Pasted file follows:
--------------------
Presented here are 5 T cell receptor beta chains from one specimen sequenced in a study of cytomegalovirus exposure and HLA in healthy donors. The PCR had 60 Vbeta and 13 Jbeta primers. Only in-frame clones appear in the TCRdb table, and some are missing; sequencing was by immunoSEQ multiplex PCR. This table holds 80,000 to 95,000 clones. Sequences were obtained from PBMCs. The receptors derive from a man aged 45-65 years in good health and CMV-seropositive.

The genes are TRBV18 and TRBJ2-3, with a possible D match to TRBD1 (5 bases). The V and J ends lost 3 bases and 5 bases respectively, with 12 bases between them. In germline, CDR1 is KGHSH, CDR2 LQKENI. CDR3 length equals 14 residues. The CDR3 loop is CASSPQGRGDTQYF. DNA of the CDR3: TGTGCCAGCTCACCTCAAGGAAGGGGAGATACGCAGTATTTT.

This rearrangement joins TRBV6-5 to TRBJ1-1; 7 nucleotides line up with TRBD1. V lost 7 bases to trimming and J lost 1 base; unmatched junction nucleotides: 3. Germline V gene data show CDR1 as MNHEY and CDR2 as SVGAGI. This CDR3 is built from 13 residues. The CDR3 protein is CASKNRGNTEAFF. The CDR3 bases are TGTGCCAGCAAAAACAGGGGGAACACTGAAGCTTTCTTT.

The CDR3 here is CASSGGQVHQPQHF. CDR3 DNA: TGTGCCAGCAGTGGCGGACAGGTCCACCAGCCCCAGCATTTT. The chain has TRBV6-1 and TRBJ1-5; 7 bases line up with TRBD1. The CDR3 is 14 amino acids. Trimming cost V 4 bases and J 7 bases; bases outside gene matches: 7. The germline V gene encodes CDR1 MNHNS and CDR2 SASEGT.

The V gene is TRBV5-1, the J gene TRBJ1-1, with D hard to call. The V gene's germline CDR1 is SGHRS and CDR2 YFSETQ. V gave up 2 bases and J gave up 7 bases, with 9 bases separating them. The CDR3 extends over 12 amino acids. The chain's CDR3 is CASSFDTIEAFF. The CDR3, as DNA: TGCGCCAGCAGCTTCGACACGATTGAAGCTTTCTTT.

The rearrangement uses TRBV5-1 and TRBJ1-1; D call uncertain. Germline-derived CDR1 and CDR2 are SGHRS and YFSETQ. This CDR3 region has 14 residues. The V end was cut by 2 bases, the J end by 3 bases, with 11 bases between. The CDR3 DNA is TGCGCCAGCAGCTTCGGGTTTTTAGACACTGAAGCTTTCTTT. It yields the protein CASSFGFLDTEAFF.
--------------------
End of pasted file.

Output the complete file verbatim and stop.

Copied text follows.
Presented here are 5 T cell receptor beta chains from one specimen sequenced in a study of cytomegalovirus exposure and HLA in healthy donors. The PCR had 60 Vbeta and 13 Jbeta primers. Only in-frame clones appear in the TCRdb table, and some are missing; sequencing was by immunoSEQ multiplex PCR. This table holds 80,000 to 95,000 clones. Sequences were obtained from PBMCs. The receptors derive from a man aged 45-65 years in good health and CMV-seropositive.

The genes are TRBV18 and TRBJ2-3, with a possible D match to TRBD1 (5 bases). The V and J ends lost 3 bases and 5 bases respectively, with 12 bases between them. In germline, CDR1 is KGHSH, CDR2 LQKENI. CDR3 length equals 14 residues. The CDR3 loop is CASSPQGRGDTQYF. DNA of the CDR3: TGTGCCAGCTCACCTCAAGGAAGGGGAGATACGCAGTATTTT.

This rearrangement joins TRBV6-5 to TRBJ1-1; 7 nucleotides line up with TRBD1. V lost 7 bases to trimming and J lost 1 base; unmatched junction nucleotides: 3. Germline V gene data show CDR1 as MNHEY and CDR2 as SVGAGI. This CDR3 is built from 13 residues. The CDR3 protein is CASKNRGNTEAFF. The CDR3 bases are TGTGCCAGCAAAAACAGGGGGAACACTGAAGCTTTCTTT.

The CDR3 here is CASSGGQVHQPQHF. CDR3 DNA: TGTGCCAGCAGTGGCGGACAGGTCCACCAGCCCCAGCATTTT. The chain has TRBV6-1 and TRBJ1-5; 7 bases line up with TRBD1. The CDR3 is 14 amino acids. Trimming cost V 4 bases and J 7 bases; bases outside gene matches: 7. The germline V gene encodes CDR1 MNHNS and CDR2 SASEGT.

The V gene is TRBV5-1, the J gene TRBJ1-1, with D hard to call. The V gene's germline CDR1 is SGHRS and CDR2 YFSETQ. V gave up 2 bases and J gave up 7 bases, with 9 bases separating them. The CDR3 extends over 12 amino acids. The chain's CDR3 is CASSFDTIEAFF. The CDR3, as DNA: TGCGCCAGCAGCTTCGACACGATTGAAGCTTTCTTT.

The rearrangement uses TRBV5-1 and TRBJ1-1; D call uncertain. Germline-derived CDR1 and CDR2 are SGHRS and YFSETQ. This CDR3 region has 14 residues. The V end was cut by 2 bases, the J end by 3 bases, with 11 bases between. The CDR3 DNA is TGCGCCAGCAGCTTCGGGTTTTTAGACACTGAAGCTTTCTTT. It yields the protein CASSFGFLDTEAFF.